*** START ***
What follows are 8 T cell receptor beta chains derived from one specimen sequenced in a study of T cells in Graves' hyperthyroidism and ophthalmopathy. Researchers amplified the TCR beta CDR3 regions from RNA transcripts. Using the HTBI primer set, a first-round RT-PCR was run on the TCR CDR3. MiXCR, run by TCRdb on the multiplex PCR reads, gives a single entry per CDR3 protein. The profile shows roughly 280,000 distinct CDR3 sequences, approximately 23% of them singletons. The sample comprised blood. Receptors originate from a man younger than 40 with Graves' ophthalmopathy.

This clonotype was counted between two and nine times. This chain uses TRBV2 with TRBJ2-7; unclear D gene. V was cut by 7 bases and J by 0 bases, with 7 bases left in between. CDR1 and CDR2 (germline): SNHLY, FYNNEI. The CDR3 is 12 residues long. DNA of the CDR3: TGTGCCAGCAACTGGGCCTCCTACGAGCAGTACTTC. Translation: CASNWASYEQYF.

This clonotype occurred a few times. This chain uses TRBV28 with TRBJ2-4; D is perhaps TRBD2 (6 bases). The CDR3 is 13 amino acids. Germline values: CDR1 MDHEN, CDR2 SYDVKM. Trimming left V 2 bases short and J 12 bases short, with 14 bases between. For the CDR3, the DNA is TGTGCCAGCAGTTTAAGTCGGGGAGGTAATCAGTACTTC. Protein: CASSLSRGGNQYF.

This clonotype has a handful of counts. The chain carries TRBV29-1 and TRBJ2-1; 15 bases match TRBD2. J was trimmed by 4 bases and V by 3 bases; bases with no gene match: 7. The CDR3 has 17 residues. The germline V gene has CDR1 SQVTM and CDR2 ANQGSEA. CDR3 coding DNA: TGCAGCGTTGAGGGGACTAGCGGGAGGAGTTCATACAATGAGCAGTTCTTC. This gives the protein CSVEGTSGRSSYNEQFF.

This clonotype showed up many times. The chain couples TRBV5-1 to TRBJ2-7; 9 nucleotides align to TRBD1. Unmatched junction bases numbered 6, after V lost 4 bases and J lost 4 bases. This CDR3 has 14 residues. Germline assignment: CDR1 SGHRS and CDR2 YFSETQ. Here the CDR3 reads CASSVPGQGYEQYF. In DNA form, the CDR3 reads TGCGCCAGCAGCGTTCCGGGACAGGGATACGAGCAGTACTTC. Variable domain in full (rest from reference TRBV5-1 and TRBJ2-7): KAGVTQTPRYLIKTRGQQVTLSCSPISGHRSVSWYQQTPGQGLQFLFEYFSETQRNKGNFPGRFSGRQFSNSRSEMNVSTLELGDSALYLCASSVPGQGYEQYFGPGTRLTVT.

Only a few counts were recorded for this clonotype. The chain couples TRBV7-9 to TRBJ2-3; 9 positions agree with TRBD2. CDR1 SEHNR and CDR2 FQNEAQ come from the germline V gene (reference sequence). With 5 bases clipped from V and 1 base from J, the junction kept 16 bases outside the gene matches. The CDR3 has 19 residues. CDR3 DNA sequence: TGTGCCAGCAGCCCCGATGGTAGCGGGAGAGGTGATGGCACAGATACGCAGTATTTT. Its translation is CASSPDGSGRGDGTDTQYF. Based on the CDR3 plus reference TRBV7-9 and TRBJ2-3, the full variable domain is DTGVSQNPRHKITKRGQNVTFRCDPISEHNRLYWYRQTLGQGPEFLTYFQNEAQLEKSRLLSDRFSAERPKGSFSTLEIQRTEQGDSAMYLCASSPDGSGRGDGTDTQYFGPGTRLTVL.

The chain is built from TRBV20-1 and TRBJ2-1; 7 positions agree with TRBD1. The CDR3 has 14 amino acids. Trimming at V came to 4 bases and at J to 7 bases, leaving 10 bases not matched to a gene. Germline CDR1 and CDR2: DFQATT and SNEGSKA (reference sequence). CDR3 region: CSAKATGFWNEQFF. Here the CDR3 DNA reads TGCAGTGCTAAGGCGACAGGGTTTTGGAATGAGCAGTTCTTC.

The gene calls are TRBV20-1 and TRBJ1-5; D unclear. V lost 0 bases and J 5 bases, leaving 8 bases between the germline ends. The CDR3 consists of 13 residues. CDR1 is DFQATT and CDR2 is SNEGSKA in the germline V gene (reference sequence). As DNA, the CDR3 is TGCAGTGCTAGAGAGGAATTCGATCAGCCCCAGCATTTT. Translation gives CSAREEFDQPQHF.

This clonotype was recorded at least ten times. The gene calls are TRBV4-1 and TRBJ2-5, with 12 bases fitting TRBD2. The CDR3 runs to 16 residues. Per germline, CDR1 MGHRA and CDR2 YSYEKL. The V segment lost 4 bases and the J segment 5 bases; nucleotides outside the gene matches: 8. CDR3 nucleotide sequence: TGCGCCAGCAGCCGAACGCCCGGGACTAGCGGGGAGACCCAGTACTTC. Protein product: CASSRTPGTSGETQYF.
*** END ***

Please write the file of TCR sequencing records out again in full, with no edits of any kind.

What follows are 8 T cell receptor beta chains derived from one specimen sequenced in a study of T cells in Graves' hyperthyroidism and ophthalmopathy. Researchers amplified the TCR beta CDR3 regions from RNA transcripts. Using the HTBI primer set, a first-round RT-PCR was run on the TCR CDR3. MiXCR, run by TCRdb on the multiplex PCR reads, gives a single entry per CDR3 protein. The profile shows roughly 280,000 distinct CDR3 sequences, approximately 23% of them singletons. The sample comprised blood. Receptors originate from a man younger than 40 with Graves' ophthalmopathy.

This clonotype was counted between two and nine times. This chain uses TRBV2 with TRBJ2-7; unclear D gene. V was cut by 7 bases and J by 0 bases, with 7 bases left in between. CDR1 and CDR2 (germline): SNHLY, FYNNEI. The CDR3 is 12 residues long. DNA of the CDR3: TGTGCCAGCAACTGGGCCTCCTACGAGCAGTACTTC. Translation: CASNWASYEQYF.

This clonotype occurred a few times. This chain uses TRBV28 with TRBJ2-4; D is perhaps TRBD2 (6 bases). The CDR3 is 13 amino acids. Germline values: CDR1 MDHEN, CDR2 SYDVKM. Trimming left V 2 bases short and J 12 bases short, with 14 bases between. For the CDR3, the DNA is TGTGCCAGCAGTTTAAGTCGGGGAGGTAATCAGTACTTC. Protein: CASSLSRGGNQYF.

This clonotype has a handful of counts. The chain carries TRBV29-1 and TRBJ2-1; 15 bases match TRBD2. J was trimmed by 4 bases and V by 3 bases; bases with no gene match: 7. The CDR3 has 17 residues. The germline V gene has CDR1 SQVTM and CDR2 ANQGSEA. CDR3 coding DNA: TGCAGCGTTGAGGGGACTAGCGGGAGGAGTTCATACAATGAGCAGTTCTTC. This gives the protein CSVEGTSGRSSYNEQFF.

This clonotype showed up many times. The chain couples TRBV5-1 to TRBJ2-7; 9 nucleotides align to TRBD1. Unmatched junction bases numbered 6, after V lost 4 bases and J lost 4 bases. This CDR3 has 14 residues. Germline assignment: CDR1 SGHRS and CDR2 YFSETQ. Here the CDR3 reads CASSVPGQGYEQYF. In DNA form, the CDR3 reads TGCGCCAGCAGCGTTCCGGGACAGGGATACGAGCAGTACTTC. Variable domain in full (rest from reference TRBV5-1 and TRBJ2-7): KAGVTQTPRYLIKTRGQQVTLSCSPISGHRSVSWYQQTPGQGLQFLFEYFSETQRNKGNFPGRFSGRQFSNSRSEMNVSTLELGDSALYLCASSVPGQGYEQYFGPGTRLTVT.

Only a few counts were recorded for this clonotype. The chain couples TRBV7-9 to TRBJ2-3; 9 positions agree with TRBD2. CDR1 SEHNR and CDR2 FQNEAQ come from the germline V gene (reference sequence). With 5 bases clipped from V and 1 base from J, the junction kept 16 bases outside the gene matches. The CDR3 has 19 residues. CDR3 DNA sequence: TGTGCCAGCAGCCCCGATGGTAGCGGGAGAGGTGATGGCACAGATACGCAGTATTTT. Its translation is CASSPDGSGRGDGTDTQYF. Based on the CDR3 plus reference TRBV7-9 and TRBJ2-3, the full variable domain is DTGVSQNPRHKITKRGQNVTFRCDPISEHNRLYWYRQTLGQGPEFLTYFQNEAQLEKSRLLSDRFSAERPKGSFSTLEIQRTEQGDSAMYLCASSPDGSGRGDGTDTQYFGPGTRLTVL.

The chain is built from TRBV20-1 and TRBJ2-1; 7 positions agree with TRBD1. The CDR3 has 14 amino acids. Trimming at V came to 4 bases and at J to 7 bases, leaving 10 bases not matched to a gene. Germline CDR1 and CDR2: DFQATT and SNEGSKA (reference sequence). CDR3 region: CSAKATGFWNEQFF. Here the CDR3 DNA reads TGCAGTGCTAAGGCGACAGGGTTTTGGAATGAGCAGTTCTTC.

The gene calls are TRBV20-1 and TRBJ1-5; D unclear. V lost 0 bases and J 5 bases, leaving 8 bases between the germline ends. The CDR3 consists of 13 residues. CDR1 is DFQATT and CDR2 is SNEGSKA in the germline V gene (reference sequence). As DNA, the CDR3 is TGCAGTGCTAGAGAGGAATTCGATCAGCCCCAGCATTTT. Translation gives CSAREEFDQPQHF.

This clonotype was recorded at least ten times. The gene calls are TRBV4-1 and TRBJ2-5, with 12 bases fitting TRBD2. The CDR3 runs to 16 residues. Per germline, CDR1 MGHRA and CDR2 YSYEKL. The V segment lost 4 bases and the J segment 5 bases; nucleotides outside the gene matches: 8. CDR3 nucleotide sequence: TGCGCCAGCAGCCGAACGCCCGGGACTAGCGGGGAGACCCAGTACTTC. Protein product: CASSRTPGTSGETQYF.